As Jeff noted at Rebel Prince, he and I took advantage over the weekend of DC’s Restaurant Week 2004, in which a number of the metro area’s tonier restaurants offered 3-course prix fixe lunches for $20.04 and dinners for $30.04. Because we found out about it so late in the week, by Saturday morning when we were trying to make reservations, there wasn’t much left. I’d heard a lot of great things about Butterfield 9, but they only had one reservation on Saturday, for 10:30 p.m. (and I was worried that by then, only one half-hour before closing, they might be out of many of the limited choices), so we went for an early 5:00 seating at Red Sage, to which I hadn’t been in probably ten years or more.
It was an incredible dinner, with perfectly seasoned, substantial portions of food and wonderful service. I started with the ginger cured salmon, only lightly seared and deliciously accented with wasabi oil and salmon roe. I had a pork tenderloin as my main entree (which now doesn’t seem to appear on the dinner menu, apparently updated since this weekend), and finished with a bread pudding that had been marinated in butterscotch and then served with a caramel sauce and homemade butter brickle ice cream (also no longer on the menu). Yum. Red Sage also has such an interesting, unique interior, with the adobe-inspired walls and seating, and the water feature running along the wall at floor level like a small arroyo. (Though this was unpleasantly mirrored in their men’s room after dinner, where I discovered that the urinal wouldn’t stop running, overflowing quickly onto the floor like a sudden desert flash flood.)
On Sunday morning, Jeff asked if I still wanted to go to Butterfield 9; he’d checked again and at that point they were showing an open reservation at 7:00, which he went ahead and snagged just in case. While the dinner there certainly was worth $30.04, overall I have to confess to some disappointment, beginning with the discovery that the menu at table was slightly different from the one promulgated for Restaurant Week on their web site, specifically in that the entree I had most wanted to try–the venison mignon–was being substituted with a filet mignon instead. That said, the filet was the best part of the meal, though relatively unseasoned and requiring some salt and pepper to bring out the flavor, and the pistachio bread pudding was sweet, tasty and an interesting match to the filet. The duck confit and wild mushroom risotto starter, however, was overly bland and heavy, with the mushrooms looking suspiciously to me like cultivated button rather than wild while the duck was overcooked and dry. The crème brûlée was good though nothing special, and the accompanying “house made cookie” was chewy nearly to the extent of taffy; I probably looked like a cat eating peanut butter trying to get through it.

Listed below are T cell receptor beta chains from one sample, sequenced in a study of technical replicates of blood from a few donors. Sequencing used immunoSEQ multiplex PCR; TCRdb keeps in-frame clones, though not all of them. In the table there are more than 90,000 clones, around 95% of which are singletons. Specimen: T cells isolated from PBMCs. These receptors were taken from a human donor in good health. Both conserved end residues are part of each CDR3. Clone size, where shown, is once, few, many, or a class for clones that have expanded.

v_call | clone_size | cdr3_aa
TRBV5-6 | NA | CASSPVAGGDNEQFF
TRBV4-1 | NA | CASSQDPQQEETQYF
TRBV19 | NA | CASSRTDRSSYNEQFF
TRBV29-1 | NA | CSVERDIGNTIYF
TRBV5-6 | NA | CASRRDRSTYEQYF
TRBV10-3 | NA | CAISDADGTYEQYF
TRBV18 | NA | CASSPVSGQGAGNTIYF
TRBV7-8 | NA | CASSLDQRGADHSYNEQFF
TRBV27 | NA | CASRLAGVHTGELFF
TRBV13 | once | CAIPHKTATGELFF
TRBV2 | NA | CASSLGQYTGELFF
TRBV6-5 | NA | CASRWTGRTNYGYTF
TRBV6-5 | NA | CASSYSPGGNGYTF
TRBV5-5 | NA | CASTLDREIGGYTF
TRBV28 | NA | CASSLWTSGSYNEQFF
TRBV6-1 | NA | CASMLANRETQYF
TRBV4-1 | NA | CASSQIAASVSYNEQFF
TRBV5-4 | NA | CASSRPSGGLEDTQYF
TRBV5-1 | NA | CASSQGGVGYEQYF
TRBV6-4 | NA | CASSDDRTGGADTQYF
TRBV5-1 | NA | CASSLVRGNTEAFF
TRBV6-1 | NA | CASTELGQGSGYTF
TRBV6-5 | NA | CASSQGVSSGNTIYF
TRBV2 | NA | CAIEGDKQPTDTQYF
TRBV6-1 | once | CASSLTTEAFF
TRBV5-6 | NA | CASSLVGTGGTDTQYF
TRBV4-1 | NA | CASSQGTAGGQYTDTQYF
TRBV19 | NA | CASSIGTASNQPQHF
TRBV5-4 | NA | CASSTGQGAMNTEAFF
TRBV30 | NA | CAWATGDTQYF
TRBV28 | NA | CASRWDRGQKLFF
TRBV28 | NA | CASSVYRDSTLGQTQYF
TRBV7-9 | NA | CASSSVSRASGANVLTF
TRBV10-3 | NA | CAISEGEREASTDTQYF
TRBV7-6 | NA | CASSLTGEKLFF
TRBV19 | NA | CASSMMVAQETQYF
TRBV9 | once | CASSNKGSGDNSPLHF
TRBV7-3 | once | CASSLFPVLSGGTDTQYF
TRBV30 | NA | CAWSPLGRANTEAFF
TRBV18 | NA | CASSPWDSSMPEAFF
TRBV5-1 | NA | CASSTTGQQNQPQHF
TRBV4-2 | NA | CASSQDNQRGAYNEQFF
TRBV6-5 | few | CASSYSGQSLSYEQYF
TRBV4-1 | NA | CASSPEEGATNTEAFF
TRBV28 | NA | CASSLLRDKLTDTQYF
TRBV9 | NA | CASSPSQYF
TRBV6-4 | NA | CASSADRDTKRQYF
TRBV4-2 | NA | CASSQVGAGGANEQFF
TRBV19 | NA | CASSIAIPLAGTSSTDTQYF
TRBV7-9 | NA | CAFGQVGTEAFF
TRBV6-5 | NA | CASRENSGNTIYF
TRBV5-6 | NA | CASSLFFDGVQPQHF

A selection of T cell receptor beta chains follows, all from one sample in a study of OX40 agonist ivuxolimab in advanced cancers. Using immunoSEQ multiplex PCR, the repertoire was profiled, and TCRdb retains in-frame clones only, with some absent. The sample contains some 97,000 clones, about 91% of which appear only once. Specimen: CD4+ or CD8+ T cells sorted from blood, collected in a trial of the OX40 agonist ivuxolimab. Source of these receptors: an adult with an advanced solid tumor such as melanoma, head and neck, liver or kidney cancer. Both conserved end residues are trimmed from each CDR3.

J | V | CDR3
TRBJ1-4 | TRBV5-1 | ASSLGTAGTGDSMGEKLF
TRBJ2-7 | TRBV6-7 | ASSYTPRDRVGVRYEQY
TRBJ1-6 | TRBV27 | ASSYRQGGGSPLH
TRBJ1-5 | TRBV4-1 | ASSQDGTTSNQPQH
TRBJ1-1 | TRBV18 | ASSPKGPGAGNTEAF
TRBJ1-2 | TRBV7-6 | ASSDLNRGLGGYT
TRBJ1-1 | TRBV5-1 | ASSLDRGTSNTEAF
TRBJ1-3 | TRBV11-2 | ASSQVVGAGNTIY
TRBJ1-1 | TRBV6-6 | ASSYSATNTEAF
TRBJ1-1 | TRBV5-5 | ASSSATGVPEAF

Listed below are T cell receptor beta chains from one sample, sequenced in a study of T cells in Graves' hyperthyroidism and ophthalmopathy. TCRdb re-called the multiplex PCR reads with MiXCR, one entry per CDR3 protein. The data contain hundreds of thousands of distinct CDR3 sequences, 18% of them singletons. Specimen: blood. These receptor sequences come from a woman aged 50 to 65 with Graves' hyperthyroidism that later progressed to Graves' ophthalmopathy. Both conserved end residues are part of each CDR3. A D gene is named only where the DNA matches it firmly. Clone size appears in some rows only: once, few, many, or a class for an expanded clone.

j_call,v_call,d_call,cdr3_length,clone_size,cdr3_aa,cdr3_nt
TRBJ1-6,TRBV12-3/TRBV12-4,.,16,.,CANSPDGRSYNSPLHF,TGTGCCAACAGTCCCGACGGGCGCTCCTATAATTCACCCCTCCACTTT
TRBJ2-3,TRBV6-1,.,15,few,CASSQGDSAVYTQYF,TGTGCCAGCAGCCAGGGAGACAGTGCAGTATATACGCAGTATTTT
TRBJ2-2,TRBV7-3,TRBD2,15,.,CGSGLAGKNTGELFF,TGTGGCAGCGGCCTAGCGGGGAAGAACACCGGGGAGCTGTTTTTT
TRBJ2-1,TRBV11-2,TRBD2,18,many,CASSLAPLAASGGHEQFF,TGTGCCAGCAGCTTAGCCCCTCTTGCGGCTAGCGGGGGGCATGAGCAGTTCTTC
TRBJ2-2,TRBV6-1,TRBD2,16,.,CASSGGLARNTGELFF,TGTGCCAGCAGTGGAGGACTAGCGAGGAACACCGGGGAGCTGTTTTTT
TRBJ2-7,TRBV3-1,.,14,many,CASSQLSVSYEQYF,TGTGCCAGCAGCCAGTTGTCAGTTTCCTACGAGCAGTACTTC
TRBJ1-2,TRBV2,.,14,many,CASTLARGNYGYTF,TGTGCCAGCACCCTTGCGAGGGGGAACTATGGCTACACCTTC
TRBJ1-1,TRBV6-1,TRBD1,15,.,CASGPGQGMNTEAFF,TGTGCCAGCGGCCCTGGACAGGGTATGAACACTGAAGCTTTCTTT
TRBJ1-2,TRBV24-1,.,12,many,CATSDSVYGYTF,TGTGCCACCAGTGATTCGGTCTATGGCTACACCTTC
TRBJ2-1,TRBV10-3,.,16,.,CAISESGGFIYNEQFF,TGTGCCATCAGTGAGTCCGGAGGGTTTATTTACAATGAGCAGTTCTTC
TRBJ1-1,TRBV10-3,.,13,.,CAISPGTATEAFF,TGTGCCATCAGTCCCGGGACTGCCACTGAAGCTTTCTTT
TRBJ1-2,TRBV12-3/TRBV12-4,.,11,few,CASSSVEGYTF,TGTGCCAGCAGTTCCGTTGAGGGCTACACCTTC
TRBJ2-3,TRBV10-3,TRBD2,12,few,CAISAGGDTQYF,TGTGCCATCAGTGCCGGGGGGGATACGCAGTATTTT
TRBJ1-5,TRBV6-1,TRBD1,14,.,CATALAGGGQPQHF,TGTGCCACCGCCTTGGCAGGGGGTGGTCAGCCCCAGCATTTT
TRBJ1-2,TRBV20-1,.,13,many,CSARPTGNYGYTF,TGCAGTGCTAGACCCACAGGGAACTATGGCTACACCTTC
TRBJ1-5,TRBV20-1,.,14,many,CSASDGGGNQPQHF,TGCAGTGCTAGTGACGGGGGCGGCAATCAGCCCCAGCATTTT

I think we overindulged on rich foods this weekend, though, and then made the mistake of stopping last night for burgers at Johnny Rockets at Jeff’s request after I picked him up from work. We both spend the rest of the evening yesterday feeling a little sick, and even this morning I’m wishing I had my bottle of Prilosec here with me at the office.